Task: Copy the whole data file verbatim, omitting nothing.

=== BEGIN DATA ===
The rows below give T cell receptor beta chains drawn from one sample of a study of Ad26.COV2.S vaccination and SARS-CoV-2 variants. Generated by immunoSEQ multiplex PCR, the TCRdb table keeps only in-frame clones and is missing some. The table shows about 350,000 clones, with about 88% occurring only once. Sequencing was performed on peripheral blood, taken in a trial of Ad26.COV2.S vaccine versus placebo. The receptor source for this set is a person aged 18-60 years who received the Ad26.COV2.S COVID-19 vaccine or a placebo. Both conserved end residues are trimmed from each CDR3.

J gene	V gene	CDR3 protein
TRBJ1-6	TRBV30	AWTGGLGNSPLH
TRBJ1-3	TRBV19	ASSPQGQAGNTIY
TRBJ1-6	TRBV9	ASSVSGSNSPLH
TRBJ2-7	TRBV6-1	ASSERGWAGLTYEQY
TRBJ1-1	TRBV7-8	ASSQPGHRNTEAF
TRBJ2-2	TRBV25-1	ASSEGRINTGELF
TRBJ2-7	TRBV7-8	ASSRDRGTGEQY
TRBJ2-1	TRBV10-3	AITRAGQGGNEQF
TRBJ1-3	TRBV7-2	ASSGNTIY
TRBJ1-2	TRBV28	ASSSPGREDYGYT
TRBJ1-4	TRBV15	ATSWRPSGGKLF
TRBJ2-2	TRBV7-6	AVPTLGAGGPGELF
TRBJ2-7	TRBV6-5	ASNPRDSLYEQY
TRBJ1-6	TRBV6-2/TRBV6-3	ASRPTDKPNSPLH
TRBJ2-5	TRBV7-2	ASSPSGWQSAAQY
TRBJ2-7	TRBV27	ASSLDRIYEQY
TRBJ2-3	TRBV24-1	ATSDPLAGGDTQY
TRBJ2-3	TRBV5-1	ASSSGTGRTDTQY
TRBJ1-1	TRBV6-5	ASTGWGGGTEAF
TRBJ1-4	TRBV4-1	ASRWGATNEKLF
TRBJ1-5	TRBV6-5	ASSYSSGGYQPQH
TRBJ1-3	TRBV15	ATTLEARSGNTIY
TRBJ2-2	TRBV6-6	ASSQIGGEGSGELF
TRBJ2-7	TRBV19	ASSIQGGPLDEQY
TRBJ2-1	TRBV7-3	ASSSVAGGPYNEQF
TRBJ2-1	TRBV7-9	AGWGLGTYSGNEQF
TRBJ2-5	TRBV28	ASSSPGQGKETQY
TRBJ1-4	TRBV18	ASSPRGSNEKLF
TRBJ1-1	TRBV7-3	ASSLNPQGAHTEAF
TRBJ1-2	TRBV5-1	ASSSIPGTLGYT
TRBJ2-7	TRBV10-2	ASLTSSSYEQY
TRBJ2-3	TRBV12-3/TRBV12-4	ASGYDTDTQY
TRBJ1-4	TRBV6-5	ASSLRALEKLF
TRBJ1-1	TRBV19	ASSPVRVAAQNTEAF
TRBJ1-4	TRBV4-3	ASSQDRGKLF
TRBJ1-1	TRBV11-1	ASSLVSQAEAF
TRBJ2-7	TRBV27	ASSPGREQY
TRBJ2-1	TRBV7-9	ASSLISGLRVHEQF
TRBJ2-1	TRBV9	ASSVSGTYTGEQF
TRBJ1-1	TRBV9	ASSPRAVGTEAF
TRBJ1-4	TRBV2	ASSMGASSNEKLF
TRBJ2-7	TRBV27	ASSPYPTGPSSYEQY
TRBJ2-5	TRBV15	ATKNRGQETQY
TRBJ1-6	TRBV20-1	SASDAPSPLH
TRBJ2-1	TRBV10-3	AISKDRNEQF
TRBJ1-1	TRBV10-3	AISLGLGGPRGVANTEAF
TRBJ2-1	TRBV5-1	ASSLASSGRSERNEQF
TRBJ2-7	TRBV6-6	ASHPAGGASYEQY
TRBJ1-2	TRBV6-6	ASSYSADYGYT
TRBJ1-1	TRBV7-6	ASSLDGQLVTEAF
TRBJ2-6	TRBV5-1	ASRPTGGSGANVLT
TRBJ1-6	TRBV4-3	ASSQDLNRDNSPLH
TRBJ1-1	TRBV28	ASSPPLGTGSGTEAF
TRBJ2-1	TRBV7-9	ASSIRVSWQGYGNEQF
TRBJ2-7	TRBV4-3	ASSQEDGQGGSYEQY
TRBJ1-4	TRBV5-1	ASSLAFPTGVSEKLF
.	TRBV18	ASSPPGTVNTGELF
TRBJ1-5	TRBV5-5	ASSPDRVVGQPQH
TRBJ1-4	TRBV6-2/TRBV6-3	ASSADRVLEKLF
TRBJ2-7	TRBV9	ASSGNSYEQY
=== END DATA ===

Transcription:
The rows below give T cell receptor beta chains drawn from one sample of a study of Ad26.COV2.S vaccination and SARS-CoV-2 variants. Generated by immunoSEQ multiplex PCR, the TCRdb table keeps only in-frame clones and is missing some. The table shows about 350,000 clones, with about 88% occurring only once. Sequencing was performed on peripheral blood, taken in a trial of Ad26.COV2.S vaccine versus placebo. The receptor source for this set is a person aged 18-60 years who received the Ad26.COV2.S COVID-19 vaccine or a placebo. Both conserved end residues are trimmed from each CDR3.

J gene	V gene	CDR3 protein
TRBJ1-6	TRBV30	AWTGGLGNSPLH
TRBJ1-3	TRBV19	ASSPQGQAGNTIY
TRBJ1-6	TRBV9	ASSVSGSNSPLH
TRBJ2-7	TRBV6-1	ASSERGWAGLTYEQY
TRBJ1-1	TRBV7-8	ASSQPGHRNTEAF
TRBJ2-2	TRBV25-1	ASSEGRINTGELF
TRBJ2-7	TRBV7-8	ASSRDRGTGEQY
TRBJ2-1	TRBV10-3	AITRAGQGGNEQF
TRBJ1-3	TRBV7-2	ASSGNTIY
TRBJ1-2	TRBV28	ASSSPGREDYGYT
TRBJ1-4	TRBV15	ATSWRPSGGKLF
TRBJ2-2	TRBV7-6	AVPTLGAGGPGELF
TRBJ2-7	TRBV6-5	ASNPRDSLYEQY
TRBJ1-6	TRBV6-2/TRBV6-3	ASRPTDKPNSPLH
TRBJ2-5	TRBV7-2	ASSPSGWQSAAQY
TRBJ2-7	TRBV27	ASSLDRIYEQY
TRBJ2-3	TRBV24-1	ATSDPLAGGDTQY
TRBJ2-3	TRBV5-1	ASSSGTGRTDTQY
TRBJ1-1	TRBV6-5	ASTGWGGGTEAF
TRBJ1-4	TRBV4-1	ASRWGATNEKLF
TRBJ1-5	TRBV6-5	ASSYSSGGYQPQH
TRBJ1-3	TRBV15	ATTLEARSGNTIY
TRBJ2-2	TRBV6-6	ASSQIGGEGSGELF
TRBJ2-7	TRBV19	ASSIQGGPLDEQY
TRBJ2-1	TRBV7-3	ASSSVAGGPYNEQF
TRBJ2-1	TRBV7-9	AGWGLGTYSGNEQF
TRBJ2-5	TRBV28	ASSSPGQGKETQY
TRBJ1-4	TRBV18	ASSPRGSNEKLF
TRBJ1-1	TRBV7-3	ASSLNPQGAHTEAF
TRBJ1-2	TRBV5-1	ASSSIPGTLGYT
TRBJ2-7	TRBV10-2	ASLTSSSYEQY
TRBJ2-3	TRBV12-3/TRBV12-4	ASGYDTDTQY
TRBJ1-4	TRBV6-5	ASSLRALEKLF
TRBJ1-1	TRBV19	ASSPVRVAAQNTEAF
TRBJ1-4	TRBV4-3	ASSQDRGKLF
TRBJ1-1	TRBV11-1	ASSLVSQAEAF
TRBJ2-7	TRBV27	ASSPGREQY
TRBJ2-1	TRBV7-9	ASSLISGLRVHEQF
TRBJ2-1	TRBV9	ASSVSGTYTGEQF
TRBJ1-1	TRBV9	ASSPRAVGTEAF
TRBJ1-4	TRBV2	ASSMGASSNEKLF
TRBJ2-7	TRBV27	ASSPYPTGPSSYEQY
TRBJ2-5	TRBV15	ATKNRGQETQY
TRBJ1-6	TRBV20-1	SASDAPSPLH
TRBJ2-1	TRBV10-3	AISKDRNEQF
TRBJ1-1	TRBV10-3	AISLGLGGPRGVANTEAF
TRBJ2-1	TRBV5-1	ASSLASSGRSERNEQF
TRBJ2-7	TRBV6-6	ASHPAGGASYEQY
TRBJ1-2	TRBV6-6	ASSYSADYGYT
TRBJ1-1	TRBV7-6	ASSLDGQLVTEAF
TRBJ2-6	TRBV5-1	ASRPTGGSGANVLT
TRBJ1-6	TRBV4-3	ASSQDLNRDNSPLH
TRBJ1-1	TRBV28	ASSPPLGTGSGTEAF
TRBJ2-1	TRBV7-9	ASSIRVSWQGYGNEQF
TRBJ2-7	TRBV4-3	ASSQEDGQGGSYEQY
TRBJ1-4	TRBV5-1	ASSLAFPTGVSEKLF
.	TRBV18	ASSPPGTVNTGELF
TRBJ1-5	TRBV5-5	ASSPDRVVGQPQH
TRBJ1-4	TRBV6-2/TRBV6-3	ASSADRVLEKLF
TRBJ2-7	TRBV9	ASSGNSYEQY